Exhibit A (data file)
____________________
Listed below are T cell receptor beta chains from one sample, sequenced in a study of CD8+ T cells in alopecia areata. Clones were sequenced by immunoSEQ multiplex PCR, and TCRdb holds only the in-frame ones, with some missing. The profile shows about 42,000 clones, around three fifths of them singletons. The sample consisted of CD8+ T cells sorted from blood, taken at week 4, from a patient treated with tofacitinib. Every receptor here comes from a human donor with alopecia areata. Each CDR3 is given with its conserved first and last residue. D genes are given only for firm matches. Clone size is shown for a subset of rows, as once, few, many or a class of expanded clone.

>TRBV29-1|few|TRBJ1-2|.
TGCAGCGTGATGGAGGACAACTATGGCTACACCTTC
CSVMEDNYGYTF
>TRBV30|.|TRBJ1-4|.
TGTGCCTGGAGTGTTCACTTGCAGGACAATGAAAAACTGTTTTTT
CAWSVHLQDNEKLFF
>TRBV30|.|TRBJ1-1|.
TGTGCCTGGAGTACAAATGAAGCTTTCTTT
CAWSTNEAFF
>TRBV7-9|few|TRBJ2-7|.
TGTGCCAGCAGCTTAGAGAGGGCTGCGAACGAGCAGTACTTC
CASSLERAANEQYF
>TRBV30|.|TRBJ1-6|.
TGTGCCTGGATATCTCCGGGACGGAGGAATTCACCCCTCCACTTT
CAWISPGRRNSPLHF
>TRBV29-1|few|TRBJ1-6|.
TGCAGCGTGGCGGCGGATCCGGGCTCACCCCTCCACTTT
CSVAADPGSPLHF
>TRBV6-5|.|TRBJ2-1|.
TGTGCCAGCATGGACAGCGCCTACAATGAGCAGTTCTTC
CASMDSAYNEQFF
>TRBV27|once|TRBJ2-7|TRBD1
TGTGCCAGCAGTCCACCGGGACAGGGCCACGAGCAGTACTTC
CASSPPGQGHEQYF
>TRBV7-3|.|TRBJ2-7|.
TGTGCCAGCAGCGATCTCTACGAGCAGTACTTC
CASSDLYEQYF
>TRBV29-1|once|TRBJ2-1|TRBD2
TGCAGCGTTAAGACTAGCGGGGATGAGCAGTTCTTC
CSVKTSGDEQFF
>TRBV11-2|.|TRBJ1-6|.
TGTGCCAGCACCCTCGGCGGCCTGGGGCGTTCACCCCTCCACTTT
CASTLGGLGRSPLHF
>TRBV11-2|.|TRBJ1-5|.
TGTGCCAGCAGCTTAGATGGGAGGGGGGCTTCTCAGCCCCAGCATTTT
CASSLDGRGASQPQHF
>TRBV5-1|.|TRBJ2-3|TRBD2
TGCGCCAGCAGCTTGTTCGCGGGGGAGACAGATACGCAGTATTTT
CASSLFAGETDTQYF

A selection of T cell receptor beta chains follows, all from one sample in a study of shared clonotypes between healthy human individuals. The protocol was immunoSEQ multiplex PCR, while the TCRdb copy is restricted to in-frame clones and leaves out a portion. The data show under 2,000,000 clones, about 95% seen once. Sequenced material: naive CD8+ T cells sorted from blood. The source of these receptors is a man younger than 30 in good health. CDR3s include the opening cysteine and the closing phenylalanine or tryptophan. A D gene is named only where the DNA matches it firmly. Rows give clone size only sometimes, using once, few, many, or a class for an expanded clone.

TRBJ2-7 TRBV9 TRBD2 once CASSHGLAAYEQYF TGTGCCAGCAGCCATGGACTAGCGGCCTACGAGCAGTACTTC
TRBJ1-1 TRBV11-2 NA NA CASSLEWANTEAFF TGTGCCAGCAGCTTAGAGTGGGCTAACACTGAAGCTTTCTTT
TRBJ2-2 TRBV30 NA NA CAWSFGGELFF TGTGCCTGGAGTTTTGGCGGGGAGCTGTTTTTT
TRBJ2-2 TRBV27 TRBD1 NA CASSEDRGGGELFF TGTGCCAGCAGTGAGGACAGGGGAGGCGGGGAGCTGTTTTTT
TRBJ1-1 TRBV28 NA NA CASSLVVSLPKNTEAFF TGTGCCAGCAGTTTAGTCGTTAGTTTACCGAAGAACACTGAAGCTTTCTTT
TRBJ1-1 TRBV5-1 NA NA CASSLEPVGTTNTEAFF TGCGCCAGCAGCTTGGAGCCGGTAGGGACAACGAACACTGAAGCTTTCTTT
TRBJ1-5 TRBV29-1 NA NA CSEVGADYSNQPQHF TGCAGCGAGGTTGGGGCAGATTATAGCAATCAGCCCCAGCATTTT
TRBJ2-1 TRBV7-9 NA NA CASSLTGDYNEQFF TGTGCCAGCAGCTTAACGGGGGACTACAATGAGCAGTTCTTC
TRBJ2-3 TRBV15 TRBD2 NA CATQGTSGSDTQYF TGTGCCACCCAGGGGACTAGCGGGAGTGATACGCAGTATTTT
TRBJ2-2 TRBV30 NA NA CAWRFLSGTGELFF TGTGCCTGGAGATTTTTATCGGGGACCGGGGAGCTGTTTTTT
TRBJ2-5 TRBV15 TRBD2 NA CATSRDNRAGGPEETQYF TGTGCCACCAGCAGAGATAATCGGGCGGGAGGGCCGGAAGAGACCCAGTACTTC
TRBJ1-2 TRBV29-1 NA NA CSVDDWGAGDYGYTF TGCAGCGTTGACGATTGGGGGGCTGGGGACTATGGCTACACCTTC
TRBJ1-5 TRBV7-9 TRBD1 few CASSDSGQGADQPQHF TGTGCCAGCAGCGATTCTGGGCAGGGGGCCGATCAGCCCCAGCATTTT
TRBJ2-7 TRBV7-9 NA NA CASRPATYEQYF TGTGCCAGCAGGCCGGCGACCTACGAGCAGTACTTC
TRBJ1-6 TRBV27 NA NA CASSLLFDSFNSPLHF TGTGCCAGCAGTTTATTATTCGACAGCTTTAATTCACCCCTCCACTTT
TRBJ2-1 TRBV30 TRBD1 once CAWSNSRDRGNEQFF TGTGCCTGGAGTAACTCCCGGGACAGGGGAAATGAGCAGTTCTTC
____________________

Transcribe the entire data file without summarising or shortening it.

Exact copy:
Listed below are T cell receptor beta chains from one sample, sequenced in a study of CD8+ T cells in alopecia areata. Clones were sequenced by immunoSEQ multiplex PCR, and TCRdb holds only the in-frame ones, with some missing. The profile shows about 42,000 clones, around three fifths of them singletons. The sample consisted of CD8+ T cells sorted from blood, taken at week 4, from a patient treated with tofacitinib. Every receptor here comes from a human donor with alopecia areata. Each CDR3 is given with its conserved first and last residue. D genes are given only for firm matches. Clone size is shown for a subset of rows, as once, few, many or a class of expanded clone.

>TRBV29-1|few|TRBJ1-2|.
TGCAGCGTGATGGAGGACAACTATGGCTACACCTTC
CSVMEDNYGYTF
>TRBV30|.|TRBJ1-4|.
TGTGCCTGGAGTGTTCACTTGCAGGACAATGAAAAACTGTTTTTT
CAWSVHLQDNEKLFF
>TRBV30|.|TRBJ1-1|.
TGTGCCTGGAGTACAAATGAAGCTTTCTTT
CAWSTNEAFF
>TRBV7-9|few|TRBJ2-7|.
TGTGCCAGCAGCTTAGAGAGGGCTGCGAACGAGCAGTACTTC
CASSLERAANEQYF
>TRBV30|.|TRBJ1-6|.
TGTGCCTGGATATCTCCGGGACGGAGGAATTCACCCCTCCACTTT
CAWISPGRRNSPLHF
>TRBV29-1|few|TRBJ1-6|.
TGCAGCGTGGCGGCGGATCCGGGCTCACCCCTCCACTTT
CSVAADPGSPLHF
>TRBV6-5|.|TRBJ2-1|.
TGTGCCAGCATGGACAGCGCCTACAATGAGCAGTTCTTC
CASMDSAYNEQFF
>TRBV27|once|TRBJ2-7|TRBD1
TGTGCCAGCAGTCCACCGGGACAGGGCCACGAGCAGTACTTC
CASSPPGQGHEQYF
>TRBV7-3|.|TRBJ2-7|.
TGTGCCAGCAGCGATCTCTACGAGCAGTACTTC
CASSDLYEQYF
>TRBV29-1|once|TRBJ2-1|TRBD2
TGCAGCGTTAAGACTAGCGGGGATGAGCAGTTCTTC
CSVKTSGDEQFF
>TRBV11-2|.|TRBJ1-6|.
TGTGCCAGCACCCTCGGCGGCCTGGGGCGTTCACCCCTCCACTTT
CASTLGGLGRSPLHF
>TRBV11-2|.|TRBJ1-5|.
TGTGCCAGCAGCTTAGATGGGAGGGGGGCTTCTCAGCCCCAGCATTTT
CASSLDGRGASQPQHF
>TRBV5-1|.|TRBJ2-3|TRBD2
TGCGCCAGCAGCTTGTTCGCGGGGGAGACAGATACGCAGTATTTT
CASSLFAGETDTQYF

A selection of T cell receptor beta chains follows, all from one sample in a study of shared clonotypes between healthy human individuals. The protocol was immunoSEQ multiplex PCR, while the TCRdb copy is restricted to in-frame clones and leaves out a portion. The data show under 2,000,000 clones, about 95% seen once. Sequenced material: naive CD8+ T cells sorted from blood. The source of these receptors is a man younger than 30 in good health. CDR3s include the opening cysteine and the closing phenylalanine or tryptophan. A D gene is named only where the DNA matches it firmly. Rows give clone size only sometimes, using once, few, many, or a class for an expanded clone.

TRBJ2-7 TRBV9 TRBD2 once CASSHGLAAYEQYF TGTGCCAGCAGCCATGGACTAGCGGCCTACGAGCAGTACTTC
TRBJ1-1 TRBV11-2 NA NA CASSLEWANTEAFF TGTGCCAGCAGCTTAGAGTGGGCTAACACTGAAGCTTTCTTT
TRBJ2-2 TRBV30 NA NA CAWSFGGELFF TGTGCCTGGAGTTTTGGCGGGGAGCTGTTTTTT
TRBJ2-2 TRBV27 TRBD1 NA CASSEDRGGGELFF TGTGCCAGCAGTGAGGACAGGGGAGGCGGGGAGCTGTTTTTT
TRBJ1-1 TRBV28 NA NA CASSLVVSLPKNTEAFF TGTGCCAGCAGTTTAGTCGTTAGTTTACCGAAGAACACTGAAGCTTTCTTT
TRBJ1-1 TRBV5-1 NA NA CASSLEPVGTTNTEAFF TGCGCCAGCAGCTTGGAGCCGGTAGGGACAACGAACACTGAAGCTTTCTTT
TRBJ1-5 TRBV29-1 NA NA CSEVGADYSNQPQHF TGCAGCGAGGTTGGGGCAGATTATAGCAATCAGCCCCAGCATTTT
TRBJ2-1 TRBV7-9 NA NA CASSLTGDYNEQFF TGTGCCAGCAGCTTAACGGGGGACTACAATGAGCAGTTCTTC
TRBJ2-3 TRBV15 TRBD2 NA CATQGTSGSDTQYF TGTGCCACCCAGGGGACTAGCGGGAGTGATACGCAGTATTTT
TRBJ2-2 TRBV30 NA NA CAWRFLSGTGELFF TGTGCCTGGAGATTTTTATCGGGGACCGGGGAGCTGTTTTTT
TRBJ2-5 TRBV15 TRBD2 NA CATSRDNRAGGPEETQYF TGTGCCACCAGCAGAGATAATCGGGCGGGAGGGCCGGAAGAGACCCAGTACTTC
TRBJ1-2 TRBV29-1 NA NA CSVDDWGAGDYGYTF TGCAGCGTTGACGATTGGGGGGCTGGGGACTATGGCTACACCTTC
TRBJ1-5 TRBV7-9 TRBD1 few CASSDSGQGADQPQHF TGTGCCAGCAGCGATTCTGGGCAGGGGGCCGATCAGCCCCAGCATTTT
TRBJ2-7 TRBV7-9 NA NA CASRPATYEQYF TGTGCCAGCAGGCCGGCGACCTACGAGCAGTACTTC
TRBJ1-6 TRBV27 NA NA CASSLLFDSFNSPLHF TGTGCCAGCAGTTTATTATTCGACAGCTTTAATTCACCCCTCCACTTT
TRBJ2-1 TRBV30 TRBD1 once CAWSNSRDRGNEQFF TGTGCCTGGAGTAACTCCCGGGACAGGGGAAATGAGCAGTTCTTC